COLUMBUS — Ohio's outspoken Republican governor on Wednesday blasted President Donald Trump's decision to begin dismantling the Obama-era program protecting young immigrants brought into the country illegally, known as “Dreamers.”
On “CBS This Morning,” Gov. John Kasich said “putting kids, young people who are contributors in jeopardy” isn't the American way.
“This is not the America that we all love. This is a melting pot,” Kasich said. “And, by the way, if the Dreamers want to go somewhere and live? Come to Ohio. We want all the immigrants to come to Ohio, because we know how much they contribute to America.”
Kasich, a 2016 presidential rival, was reacting to Trump's plan to reject all new applications to the Deferred Action for Childhood Arrivals program, or DACA, and formally rescind the program.
The president gave Congress six months to legalize it or he'll revisit whether to continue renewing existing work permits for participants. Ohio's estimated 4,400 Dreamers contribute about $250 million to the state's gross domestic product.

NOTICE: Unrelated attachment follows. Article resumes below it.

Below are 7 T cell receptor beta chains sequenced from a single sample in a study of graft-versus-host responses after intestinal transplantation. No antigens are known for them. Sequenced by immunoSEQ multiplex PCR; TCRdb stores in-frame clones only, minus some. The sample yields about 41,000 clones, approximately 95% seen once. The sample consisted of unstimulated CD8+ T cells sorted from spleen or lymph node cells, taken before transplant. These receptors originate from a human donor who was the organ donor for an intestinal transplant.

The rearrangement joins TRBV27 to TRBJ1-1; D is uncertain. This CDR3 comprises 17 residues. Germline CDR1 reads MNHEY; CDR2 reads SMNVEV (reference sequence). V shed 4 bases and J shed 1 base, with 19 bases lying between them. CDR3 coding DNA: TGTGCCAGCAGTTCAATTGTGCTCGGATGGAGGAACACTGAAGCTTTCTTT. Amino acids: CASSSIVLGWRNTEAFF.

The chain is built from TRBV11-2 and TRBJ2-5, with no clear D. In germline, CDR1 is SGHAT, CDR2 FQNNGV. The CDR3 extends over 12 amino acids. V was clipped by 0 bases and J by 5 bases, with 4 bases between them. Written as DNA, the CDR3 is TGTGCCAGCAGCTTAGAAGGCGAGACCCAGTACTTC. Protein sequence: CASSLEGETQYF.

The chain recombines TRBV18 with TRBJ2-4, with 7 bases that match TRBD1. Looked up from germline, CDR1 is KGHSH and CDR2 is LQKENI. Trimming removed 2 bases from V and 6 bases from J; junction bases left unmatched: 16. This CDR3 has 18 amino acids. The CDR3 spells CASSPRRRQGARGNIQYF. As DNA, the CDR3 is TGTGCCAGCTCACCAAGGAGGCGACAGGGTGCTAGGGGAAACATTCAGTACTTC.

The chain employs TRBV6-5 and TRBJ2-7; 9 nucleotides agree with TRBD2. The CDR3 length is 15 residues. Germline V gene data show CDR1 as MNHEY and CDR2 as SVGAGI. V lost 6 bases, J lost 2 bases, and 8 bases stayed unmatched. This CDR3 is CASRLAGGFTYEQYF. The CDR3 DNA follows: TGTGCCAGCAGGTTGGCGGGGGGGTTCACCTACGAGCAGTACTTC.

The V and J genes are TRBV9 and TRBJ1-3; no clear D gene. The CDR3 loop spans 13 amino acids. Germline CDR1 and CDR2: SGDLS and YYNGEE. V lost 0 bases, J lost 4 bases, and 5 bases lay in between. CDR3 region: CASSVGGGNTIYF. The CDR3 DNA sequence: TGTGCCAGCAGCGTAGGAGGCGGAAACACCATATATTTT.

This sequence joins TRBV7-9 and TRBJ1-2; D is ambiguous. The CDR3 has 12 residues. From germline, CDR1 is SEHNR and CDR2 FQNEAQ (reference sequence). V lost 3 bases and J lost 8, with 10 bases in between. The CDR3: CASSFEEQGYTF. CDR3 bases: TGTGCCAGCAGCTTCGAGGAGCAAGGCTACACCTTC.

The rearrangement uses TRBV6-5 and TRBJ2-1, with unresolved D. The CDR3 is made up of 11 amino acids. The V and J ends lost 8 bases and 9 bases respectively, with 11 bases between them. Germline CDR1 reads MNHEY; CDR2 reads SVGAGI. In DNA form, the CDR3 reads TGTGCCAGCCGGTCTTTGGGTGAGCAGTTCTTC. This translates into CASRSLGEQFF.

Ohio's congressional representatives broke down on the issue mostly along party lines, with Republicans applauding Trump's push to formalize the program into law. Former President Barack Obama, a Democrat, used an executive order to enact the program, which he was unable to get through Congress.
“President Obama's unconstitutional DACA program was one of the most egregious examples of his executive overreach,” said U.S. Rep. Pat Tiberi, a Columbus Republican. “The Trump administration's decision to phase out DACA is good news for the rule of law.”
Tiberi called his Italian parents an immigration “success story” of entering the country legally, and expressed hope that Congress could come up with a “fair and orderly” for Dreamers.
U.S. Sen. Sherrod Brown was the leading voice among Ohio Democrats who criticized Trump's decision and vowed to fight to protect the program.
“President Trump promised to go after violent criminals, not innocent children,” Brown said. “We should not be targeting young people who are working, going to school, paying taxes and contributing to this country — the country they grew up in and the only home they've ever known.”
Kasich, the grandson of Czech and Croatian immigrants, observed on CBS: “I wouldn't be in America if it wasn't for immigration. Who knows? Maybe I'd be the president of Croatia.”
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